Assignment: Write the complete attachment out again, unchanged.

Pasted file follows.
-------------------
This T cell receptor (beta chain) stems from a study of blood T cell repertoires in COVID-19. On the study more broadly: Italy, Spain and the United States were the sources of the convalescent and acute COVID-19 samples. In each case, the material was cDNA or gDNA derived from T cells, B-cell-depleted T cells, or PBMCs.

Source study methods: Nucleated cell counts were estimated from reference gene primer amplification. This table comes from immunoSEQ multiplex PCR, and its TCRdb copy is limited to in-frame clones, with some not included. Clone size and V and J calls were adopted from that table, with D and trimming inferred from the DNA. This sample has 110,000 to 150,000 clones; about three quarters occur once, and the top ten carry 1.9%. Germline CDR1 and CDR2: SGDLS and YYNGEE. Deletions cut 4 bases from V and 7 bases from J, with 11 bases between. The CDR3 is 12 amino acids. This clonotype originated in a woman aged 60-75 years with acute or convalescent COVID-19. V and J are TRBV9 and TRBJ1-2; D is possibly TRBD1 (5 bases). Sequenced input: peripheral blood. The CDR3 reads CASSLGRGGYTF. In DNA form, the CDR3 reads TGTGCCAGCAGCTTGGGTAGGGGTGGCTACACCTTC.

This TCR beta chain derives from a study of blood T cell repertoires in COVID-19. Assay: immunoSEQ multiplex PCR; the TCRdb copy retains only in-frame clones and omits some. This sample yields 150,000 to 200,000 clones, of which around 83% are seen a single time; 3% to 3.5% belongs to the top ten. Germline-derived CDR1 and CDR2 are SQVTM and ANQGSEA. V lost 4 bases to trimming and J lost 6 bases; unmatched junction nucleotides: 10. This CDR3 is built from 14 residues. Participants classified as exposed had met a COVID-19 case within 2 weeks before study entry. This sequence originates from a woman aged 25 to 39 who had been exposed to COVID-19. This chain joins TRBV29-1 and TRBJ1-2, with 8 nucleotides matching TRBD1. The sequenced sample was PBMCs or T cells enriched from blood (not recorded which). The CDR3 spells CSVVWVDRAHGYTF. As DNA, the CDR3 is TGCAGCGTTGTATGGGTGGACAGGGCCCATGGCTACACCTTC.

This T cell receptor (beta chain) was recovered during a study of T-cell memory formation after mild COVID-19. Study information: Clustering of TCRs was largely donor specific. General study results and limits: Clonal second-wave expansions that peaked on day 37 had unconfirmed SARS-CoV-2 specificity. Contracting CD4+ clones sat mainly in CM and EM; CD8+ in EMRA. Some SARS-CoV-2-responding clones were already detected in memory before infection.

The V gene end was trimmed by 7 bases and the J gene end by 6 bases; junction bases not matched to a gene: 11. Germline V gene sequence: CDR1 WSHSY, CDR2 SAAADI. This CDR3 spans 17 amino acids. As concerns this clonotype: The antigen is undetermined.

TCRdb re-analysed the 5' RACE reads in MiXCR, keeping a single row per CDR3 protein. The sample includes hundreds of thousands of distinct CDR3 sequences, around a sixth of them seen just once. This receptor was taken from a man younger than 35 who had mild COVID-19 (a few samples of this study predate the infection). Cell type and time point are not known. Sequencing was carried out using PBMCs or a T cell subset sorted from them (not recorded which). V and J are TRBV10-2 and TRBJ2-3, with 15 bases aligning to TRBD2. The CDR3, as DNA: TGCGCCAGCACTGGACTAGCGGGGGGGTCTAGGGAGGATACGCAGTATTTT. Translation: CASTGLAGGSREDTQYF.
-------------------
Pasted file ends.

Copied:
This T cell receptor (beta chain) stems from a study of blood T cell repertoires in COVID-19. On the study more broadly: Italy, Spain and the United States were the sources of the convalescent and acute COVID-19 samples. In each case, the material was cDNA or gDNA derived from T cells, B-cell-depleted T cells, or PBMCs.

Source study methods: Nucleated cell counts were estimated from reference gene primer amplification. This table comes from immunoSEQ multiplex PCR, and its TCRdb copy is limited to in-frame clones, with some not included. Clone size and V and J calls were adopted from that table, with D and trimming inferred from the DNA. This sample has 110,000 to 150,000 clones; about three quarters occur once, and the top ten carry 1.9%. Germline CDR1 and CDR2: SGDLS and YYNGEE. Deletions cut 4 bases from V and 7 bases from J, with 11 bases between. The CDR3 is 12 amino acids. This clonotype originated in a woman aged 60-75 years with acute or convalescent COVID-19. V and J are TRBV9 and TRBJ1-2; D is possibly TRBD1 (5 bases). Sequenced input: peripheral blood. The CDR3 reads CASSLGRGGYTF. In DNA form, the CDR3 reads TGTGCCAGCAGCTTGGGTAGGGGTGGCTACACCTTC.

This TCR beta chain derives from a study of blood T cell repertoires in COVID-19. Assay: immunoSEQ multiplex PCR; the TCRdb copy retains only in-frame clones and omits some. This sample yields 150,000 to 200,000 clones, of which around 83% are seen a single time; 3% to 3.5% belongs to the top ten. Germline-derived CDR1 and CDR2 are SQVTM and ANQGSEA. V lost 4 bases to trimming and J lost 6 bases; unmatched junction nucleotides: 10. This CDR3 is built from 14 residues. Participants classified as exposed had met a COVID-19 case within 2 weeks before study entry. This sequence originates from a woman aged 25 to 39 who had been exposed to COVID-19. This chain joins TRBV29-1 and TRBJ1-2, with 8 nucleotides matching TRBD1. The sequenced sample was PBMCs or T cells enriched from blood (not recorded which). The CDR3 spells CSVVWVDRAHGYTF. As DNA, the CDR3 is TGCAGCGTTGTATGGGTGGACAGGGCCCATGGCTACACCTTC.

This T cell receptor (beta chain) was recovered during a study of T-cell memory formation after mild COVID-19. Study information: Clustering of TCRs was largely donor specific. General study results and limits: Clonal second-wave expansions that peaked on day 37 had unconfirmed SARS-CoV-2 specificity. Contracting CD4+ clones sat mainly in CM and EM; CD8+ in EMRA. Some SARS-CoV-2-responding clones were already detected in memory before infection.

The V gene end was trimmed by 7 bases and the J gene end by 6 bases; junction bases not matched to a gene: 11. Germline V gene sequence: CDR1 WSHSY, CDR2 SAAADI. This CDR3 spans 17 amino acids. As concerns this clonotype: The antigen is undetermined.

TCRdb re-analysed the 5' RACE reads in MiXCR, keeping a single row per CDR3 protein. The sample includes hundreds of thousands of distinct CDR3 sequences, around a sixth of them seen just once. This receptor was taken from a man younger than 35 who had mild COVID-19 (a few samples of this study predate the infection). Cell type and time point are not known. Sequencing was carried out using PBMCs or a T cell subset sorted from them (not recorded which). V and J are TRBV10-2 and TRBJ2-3, with 15 bases aligning to TRBD2. The CDR3, as DNA: TGCGCCAGCACTGGACTAGCGGGGGGGTCTAGGGAGGATACGCAGTATTTT. Translation: CASTGLAGGSREDTQYF.